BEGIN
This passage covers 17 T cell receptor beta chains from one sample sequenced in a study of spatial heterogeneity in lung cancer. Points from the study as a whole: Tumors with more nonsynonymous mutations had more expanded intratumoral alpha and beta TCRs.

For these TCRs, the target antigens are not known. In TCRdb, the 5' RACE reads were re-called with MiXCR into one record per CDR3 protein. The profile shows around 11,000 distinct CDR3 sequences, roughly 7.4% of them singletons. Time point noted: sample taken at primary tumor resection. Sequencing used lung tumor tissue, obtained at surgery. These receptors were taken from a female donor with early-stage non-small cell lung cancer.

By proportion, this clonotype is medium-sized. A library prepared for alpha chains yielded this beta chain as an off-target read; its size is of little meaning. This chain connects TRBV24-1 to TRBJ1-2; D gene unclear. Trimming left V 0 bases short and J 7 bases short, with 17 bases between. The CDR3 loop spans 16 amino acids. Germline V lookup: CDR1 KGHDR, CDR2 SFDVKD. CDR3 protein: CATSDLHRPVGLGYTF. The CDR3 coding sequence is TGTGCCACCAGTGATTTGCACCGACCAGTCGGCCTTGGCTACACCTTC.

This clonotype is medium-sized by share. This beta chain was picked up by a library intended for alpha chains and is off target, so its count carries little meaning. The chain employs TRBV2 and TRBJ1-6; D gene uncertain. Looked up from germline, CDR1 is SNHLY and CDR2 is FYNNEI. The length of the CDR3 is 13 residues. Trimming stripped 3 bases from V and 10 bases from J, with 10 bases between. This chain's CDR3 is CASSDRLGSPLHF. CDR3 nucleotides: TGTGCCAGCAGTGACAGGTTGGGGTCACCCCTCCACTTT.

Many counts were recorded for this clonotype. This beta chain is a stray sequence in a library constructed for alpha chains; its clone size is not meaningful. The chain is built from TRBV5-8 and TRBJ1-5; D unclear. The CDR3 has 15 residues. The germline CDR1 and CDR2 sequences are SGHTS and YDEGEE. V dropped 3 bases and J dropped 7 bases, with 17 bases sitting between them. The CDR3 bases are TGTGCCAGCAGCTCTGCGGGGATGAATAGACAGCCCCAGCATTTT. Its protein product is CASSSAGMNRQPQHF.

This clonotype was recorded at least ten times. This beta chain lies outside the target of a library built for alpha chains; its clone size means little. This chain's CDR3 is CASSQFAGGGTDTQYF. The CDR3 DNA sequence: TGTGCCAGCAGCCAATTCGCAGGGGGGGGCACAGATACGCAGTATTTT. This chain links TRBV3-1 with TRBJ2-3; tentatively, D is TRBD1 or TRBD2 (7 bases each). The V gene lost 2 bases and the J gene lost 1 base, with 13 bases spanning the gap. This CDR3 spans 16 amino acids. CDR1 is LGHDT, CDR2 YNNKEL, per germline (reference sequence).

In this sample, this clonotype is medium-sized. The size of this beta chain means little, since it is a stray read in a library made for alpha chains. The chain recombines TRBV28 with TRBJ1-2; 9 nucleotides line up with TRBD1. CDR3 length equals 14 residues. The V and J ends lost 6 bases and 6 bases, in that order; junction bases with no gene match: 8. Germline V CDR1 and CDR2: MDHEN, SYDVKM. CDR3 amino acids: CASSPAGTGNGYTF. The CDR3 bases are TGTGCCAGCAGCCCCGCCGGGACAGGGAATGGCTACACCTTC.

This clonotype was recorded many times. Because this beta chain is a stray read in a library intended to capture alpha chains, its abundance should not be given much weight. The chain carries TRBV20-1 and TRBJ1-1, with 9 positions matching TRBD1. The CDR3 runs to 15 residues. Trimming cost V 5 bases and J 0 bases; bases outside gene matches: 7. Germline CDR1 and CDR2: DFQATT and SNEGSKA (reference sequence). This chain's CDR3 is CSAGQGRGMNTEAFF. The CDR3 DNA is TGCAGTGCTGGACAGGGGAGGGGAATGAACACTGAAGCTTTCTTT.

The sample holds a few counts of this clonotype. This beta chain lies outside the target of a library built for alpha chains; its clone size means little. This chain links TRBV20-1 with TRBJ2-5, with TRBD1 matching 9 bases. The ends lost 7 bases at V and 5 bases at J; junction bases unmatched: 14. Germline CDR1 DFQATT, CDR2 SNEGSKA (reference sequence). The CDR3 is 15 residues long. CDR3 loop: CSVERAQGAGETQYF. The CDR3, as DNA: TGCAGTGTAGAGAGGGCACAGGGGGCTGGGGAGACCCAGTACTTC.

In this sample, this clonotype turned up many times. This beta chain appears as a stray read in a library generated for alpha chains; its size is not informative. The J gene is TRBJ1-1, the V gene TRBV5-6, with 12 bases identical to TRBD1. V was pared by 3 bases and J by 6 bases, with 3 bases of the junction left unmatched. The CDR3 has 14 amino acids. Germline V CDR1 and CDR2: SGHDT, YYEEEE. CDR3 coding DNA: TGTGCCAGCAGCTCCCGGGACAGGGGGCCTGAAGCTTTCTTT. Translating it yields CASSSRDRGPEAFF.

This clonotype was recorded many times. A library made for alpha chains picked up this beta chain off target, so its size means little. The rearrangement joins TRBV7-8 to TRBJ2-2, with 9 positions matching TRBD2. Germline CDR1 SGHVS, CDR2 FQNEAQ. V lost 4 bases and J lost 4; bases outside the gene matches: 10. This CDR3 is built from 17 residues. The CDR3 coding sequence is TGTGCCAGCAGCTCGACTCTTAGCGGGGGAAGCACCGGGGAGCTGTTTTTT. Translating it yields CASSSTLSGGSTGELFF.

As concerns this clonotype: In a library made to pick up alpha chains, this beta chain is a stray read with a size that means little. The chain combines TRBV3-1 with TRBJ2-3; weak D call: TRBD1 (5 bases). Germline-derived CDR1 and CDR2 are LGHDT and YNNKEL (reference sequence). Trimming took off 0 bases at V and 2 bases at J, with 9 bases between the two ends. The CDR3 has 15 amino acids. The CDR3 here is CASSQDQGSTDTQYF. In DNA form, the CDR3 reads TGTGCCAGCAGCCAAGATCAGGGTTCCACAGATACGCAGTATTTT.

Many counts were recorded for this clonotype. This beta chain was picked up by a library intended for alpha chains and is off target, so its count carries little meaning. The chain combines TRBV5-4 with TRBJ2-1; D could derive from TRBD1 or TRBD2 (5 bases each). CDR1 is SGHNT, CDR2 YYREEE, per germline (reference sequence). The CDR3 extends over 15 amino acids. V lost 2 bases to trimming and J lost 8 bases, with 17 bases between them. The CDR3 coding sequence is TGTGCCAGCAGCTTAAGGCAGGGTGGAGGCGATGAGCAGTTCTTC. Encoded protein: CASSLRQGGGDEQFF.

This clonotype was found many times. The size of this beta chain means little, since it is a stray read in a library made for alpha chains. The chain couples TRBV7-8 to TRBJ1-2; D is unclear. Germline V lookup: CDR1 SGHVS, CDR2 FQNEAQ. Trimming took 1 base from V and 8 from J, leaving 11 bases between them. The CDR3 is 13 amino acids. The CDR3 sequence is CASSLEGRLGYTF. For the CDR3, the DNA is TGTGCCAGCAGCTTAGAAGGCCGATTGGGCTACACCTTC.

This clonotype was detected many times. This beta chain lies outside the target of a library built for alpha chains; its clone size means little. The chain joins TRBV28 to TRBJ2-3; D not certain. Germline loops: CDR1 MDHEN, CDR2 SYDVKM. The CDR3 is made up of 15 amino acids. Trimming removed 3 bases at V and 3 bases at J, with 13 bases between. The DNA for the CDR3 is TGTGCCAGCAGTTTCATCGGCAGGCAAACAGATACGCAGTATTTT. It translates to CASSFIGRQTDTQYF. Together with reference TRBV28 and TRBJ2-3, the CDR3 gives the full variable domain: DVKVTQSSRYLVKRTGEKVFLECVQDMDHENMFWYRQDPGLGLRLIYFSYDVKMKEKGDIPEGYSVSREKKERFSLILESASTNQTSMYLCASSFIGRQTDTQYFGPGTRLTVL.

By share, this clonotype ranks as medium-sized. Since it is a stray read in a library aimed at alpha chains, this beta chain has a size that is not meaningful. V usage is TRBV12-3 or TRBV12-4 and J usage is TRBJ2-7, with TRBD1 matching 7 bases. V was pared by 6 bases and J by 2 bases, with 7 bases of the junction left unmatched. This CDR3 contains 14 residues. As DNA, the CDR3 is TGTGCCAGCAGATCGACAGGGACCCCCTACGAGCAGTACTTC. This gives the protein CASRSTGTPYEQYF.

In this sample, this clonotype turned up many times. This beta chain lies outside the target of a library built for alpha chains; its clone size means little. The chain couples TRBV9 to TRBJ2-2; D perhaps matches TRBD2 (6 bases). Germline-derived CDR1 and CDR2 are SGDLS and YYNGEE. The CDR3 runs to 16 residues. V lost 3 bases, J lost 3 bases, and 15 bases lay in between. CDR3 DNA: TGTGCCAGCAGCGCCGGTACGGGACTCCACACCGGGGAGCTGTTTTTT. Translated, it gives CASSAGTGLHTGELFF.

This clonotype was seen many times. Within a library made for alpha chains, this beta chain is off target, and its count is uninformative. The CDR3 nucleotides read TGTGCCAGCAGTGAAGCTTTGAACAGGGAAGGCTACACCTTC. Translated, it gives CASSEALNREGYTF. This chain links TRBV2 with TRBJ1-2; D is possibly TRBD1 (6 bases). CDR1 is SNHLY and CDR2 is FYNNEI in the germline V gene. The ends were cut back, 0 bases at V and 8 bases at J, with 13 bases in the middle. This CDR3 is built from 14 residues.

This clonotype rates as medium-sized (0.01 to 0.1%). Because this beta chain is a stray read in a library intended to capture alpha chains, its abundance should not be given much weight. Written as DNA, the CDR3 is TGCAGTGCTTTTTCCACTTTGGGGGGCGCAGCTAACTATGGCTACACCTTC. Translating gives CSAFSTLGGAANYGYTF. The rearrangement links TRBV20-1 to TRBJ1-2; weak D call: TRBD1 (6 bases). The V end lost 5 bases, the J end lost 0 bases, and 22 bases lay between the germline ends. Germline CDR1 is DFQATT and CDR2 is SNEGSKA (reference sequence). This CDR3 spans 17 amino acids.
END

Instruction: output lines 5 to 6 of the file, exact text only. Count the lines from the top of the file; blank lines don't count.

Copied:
Many counts were recorded for this clonotype. This beta chain is a stray sequence in a library constructed for alpha chains; its clone size is not meaningful. The chain is built from TRBV5-8 and TRBJ1-5; D unclear. The CDR3 has 15 residues. The germline CDR1 and CDR2 sequences are SGHTS and YDEGEE. V dropped 3 bases and J dropped 7 bases, with 17 bases sitting between them. The CDR3 bases are TGTGCCAGCAGCTCTGCGGGGATGAATAGACAGCCCCAGCATTTT. Its protein product is CASSSAGMNRQPQHF.

This clonotype was recorded at least ten times. This beta chain lies outside the target of a library built for alpha chains; its clone size means little. This chain's CDR3 is CASSQFAGGGTDTQYF. The CDR3 DNA sequence: TGTGCCAGCAGCCAATTCGCAGGGGGGGGCACAGATACGCAGTATTTT. This chain links TRBV3-1 with TRBJ2-3; tentatively, D is TRBD1 or TRBD2 (7 bases each). The V gene lost 2 bases and the J gene lost 1 base, with 13 bases spanning the gap. This CDR3 spans 16 amino acids. CDR1 is LGHDT, CDR2 YNNKEL, per germline (reference sequence).